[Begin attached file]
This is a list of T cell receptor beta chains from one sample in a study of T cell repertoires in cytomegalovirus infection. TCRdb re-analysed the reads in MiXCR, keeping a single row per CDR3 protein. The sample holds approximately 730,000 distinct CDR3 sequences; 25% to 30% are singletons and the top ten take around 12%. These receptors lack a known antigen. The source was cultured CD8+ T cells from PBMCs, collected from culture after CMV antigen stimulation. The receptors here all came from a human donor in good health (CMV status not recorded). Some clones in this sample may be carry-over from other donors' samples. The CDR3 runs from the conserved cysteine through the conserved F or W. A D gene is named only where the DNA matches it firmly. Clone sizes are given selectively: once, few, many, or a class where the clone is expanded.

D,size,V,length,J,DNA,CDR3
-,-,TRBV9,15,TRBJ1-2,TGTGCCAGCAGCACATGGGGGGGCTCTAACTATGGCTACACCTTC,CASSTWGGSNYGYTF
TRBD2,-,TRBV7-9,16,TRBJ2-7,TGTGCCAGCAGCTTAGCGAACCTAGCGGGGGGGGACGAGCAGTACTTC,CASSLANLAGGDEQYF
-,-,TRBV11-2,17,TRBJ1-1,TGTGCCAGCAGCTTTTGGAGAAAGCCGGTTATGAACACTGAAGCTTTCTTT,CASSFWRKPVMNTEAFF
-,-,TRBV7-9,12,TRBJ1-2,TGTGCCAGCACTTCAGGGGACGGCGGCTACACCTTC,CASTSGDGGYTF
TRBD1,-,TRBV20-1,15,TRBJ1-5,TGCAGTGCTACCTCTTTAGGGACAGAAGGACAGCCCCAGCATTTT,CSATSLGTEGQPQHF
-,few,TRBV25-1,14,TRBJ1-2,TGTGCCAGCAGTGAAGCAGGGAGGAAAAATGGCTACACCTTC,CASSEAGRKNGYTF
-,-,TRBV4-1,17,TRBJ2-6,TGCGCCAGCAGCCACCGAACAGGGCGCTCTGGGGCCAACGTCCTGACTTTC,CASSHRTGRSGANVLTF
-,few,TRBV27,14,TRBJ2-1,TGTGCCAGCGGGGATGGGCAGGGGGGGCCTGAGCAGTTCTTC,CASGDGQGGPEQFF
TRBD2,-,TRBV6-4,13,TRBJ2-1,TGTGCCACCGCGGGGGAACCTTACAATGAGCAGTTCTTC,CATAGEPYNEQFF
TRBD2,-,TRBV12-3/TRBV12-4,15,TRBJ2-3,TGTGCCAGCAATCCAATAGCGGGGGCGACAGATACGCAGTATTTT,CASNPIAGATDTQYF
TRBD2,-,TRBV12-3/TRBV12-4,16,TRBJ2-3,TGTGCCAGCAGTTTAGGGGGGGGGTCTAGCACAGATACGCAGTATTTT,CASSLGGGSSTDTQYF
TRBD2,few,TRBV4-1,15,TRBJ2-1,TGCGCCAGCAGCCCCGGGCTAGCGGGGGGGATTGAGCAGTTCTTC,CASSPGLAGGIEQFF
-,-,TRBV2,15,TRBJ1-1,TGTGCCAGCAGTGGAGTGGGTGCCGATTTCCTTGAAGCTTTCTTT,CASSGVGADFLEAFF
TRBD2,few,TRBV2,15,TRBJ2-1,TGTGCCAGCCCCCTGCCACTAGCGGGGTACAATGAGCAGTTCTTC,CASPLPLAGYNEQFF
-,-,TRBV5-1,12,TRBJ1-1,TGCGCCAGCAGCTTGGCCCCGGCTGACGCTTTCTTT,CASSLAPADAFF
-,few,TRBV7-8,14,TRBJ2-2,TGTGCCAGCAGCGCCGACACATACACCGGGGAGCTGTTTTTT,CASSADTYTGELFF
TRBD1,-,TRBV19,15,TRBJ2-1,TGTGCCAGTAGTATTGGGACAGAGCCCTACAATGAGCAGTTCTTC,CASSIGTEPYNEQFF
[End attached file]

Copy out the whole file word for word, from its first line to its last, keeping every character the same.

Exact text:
This is a list of T cell receptor beta chains from one sample in a study of T cell repertoires in cytomegalovirus infection. TCRdb re-analysed the reads in MiXCR, keeping a single row per CDR3 protein. The sample holds approximately 730,000 distinct CDR3 sequences; 25% to 30% are singletons and the top ten take around 12%. These receptors lack a known antigen. The source was cultured CD8+ T cells from PBMCs, collected from culture after CMV antigen stimulation. The receptors here all came from a human donor in good health (CMV status not recorded). Some clones in this sample may be carry-over from other donors' samples. The CDR3 runs from the conserved cysteine through the conserved F or W. A D gene is named only where the DNA matches it firmly. Clone sizes are given selectively: once, few, many, or a class where the clone is expanded.

D,size,V,length,J,DNA,CDR3
-,-,TRBV9,15,TRBJ1-2,TGTGCCAGCAGCACATGGGGGGGCTCTAACTATGGCTACACCTTC,CASSTWGGSNYGYTF
TRBD2,-,TRBV7-9,16,TRBJ2-7,TGTGCCAGCAGCTTAGCGAACCTAGCGGGGGGGGACGAGCAGTACTTC,CASSLANLAGGDEQYF
-,-,TRBV11-2,17,TRBJ1-1,TGTGCCAGCAGCTTTTGGAGAAAGCCGGTTATGAACACTGAAGCTTTCTTT,CASSFWRKPVMNTEAFF
-,-,TRBV7-9,12,TRBJ1-2,TGTGCCAGCACTTCAGGGGACGGCGGCTACACCTTC,CASTSGDGGYTF
TRBD1,-,TRBV20-1,15,TRBJ1-5,TGCAGTGCTACCTCTTTAGGGACAGAAGGACAGCCCCAGCATTTT,CSATSLGTEGQPQHF
-,few,TRBV25-1,14,TRBJ1-2,TGTGCCAGCAGTGAAGCAGGGAGGAAAAATGGCTACACCTTC,CASSEAGRKNGYTF
-,-,TRBV4-1,17,TRBJ2-6,TGCGCCAGCAGCCACCGAACAGGGCGCTCTGGGGCCAACGTCCTGACTTTC,CASSHRTGRSGANVLTF
-,few,TRBV27,14,TRBJ2-1,TGTGCCAGCGGGGATGGGCAGGGGGGGCCTGAGCAGTTCTTC,CASGDGQGGPEQFF
TRBD2,-,TRBV6-4,13,TRBJ2-1,TGTGCCACCGCGGGGGAACCTTACAATGAGCAGTTCTTC,CATAGEPYNEQFF
TRBD2,-,TRBV12-3/TRBV12-4,15,TRBJ2-3,TGTGCCAGCAATCCAATAGCGGGGGCGACAGATACGCAGTATTTT,CASNPIAGATDTQYF
TRBD2,-,TRBV12-3/TRBV12-4,16,TRBJ2-3,TGTGCCAGCAGTTTAGGGGGGGGGTCTAGCACAGATACGCAGTATTTT,CASSLGGGSSTDTQYF
TRBD2,few,TRBV4-1,15,TRBJ2-1,TGCGCCAGCAGCCCCGGGCTAGCGGGGGGGATTGAGCAGTTCTTC,CASSPGLAGGIEQFF
-,-,TRBV2,15,TRBJ1-1,TGTGCCAGCAGTGGAGTGGGTGCCGATTTCCTTGAAGCTTTCTTT,CASSGVGADFLEAFF
TRBD2,few,TRBV2,15,TRBJ2-1,TGTGCCAGCCCCCTGCCACTAGCGGGGTACAATGAGCAGTTCTTC,CASPLPLAGYNEQFF
-,-,TRBV5-1,12,TRBJ1-1,TGCGCCAGCAGCTTGGCCCCGGCTGACGCTTTCTTT,CASSLAPADAFF
-,few,TRBV7-8,14,TRBJ2-2,TGTGCCAGCAGCGCCGACACATACACCGGGGAGCTGTTTTTT,CASSADTYTGELFF
TRBD1,-,TRBV19,15,TRBJ2-1,TGTGCCAGTAGTATTGGGACAGAGCCCTACAATGAGCAGTTCTTC,CASSIGTEPYNEQFF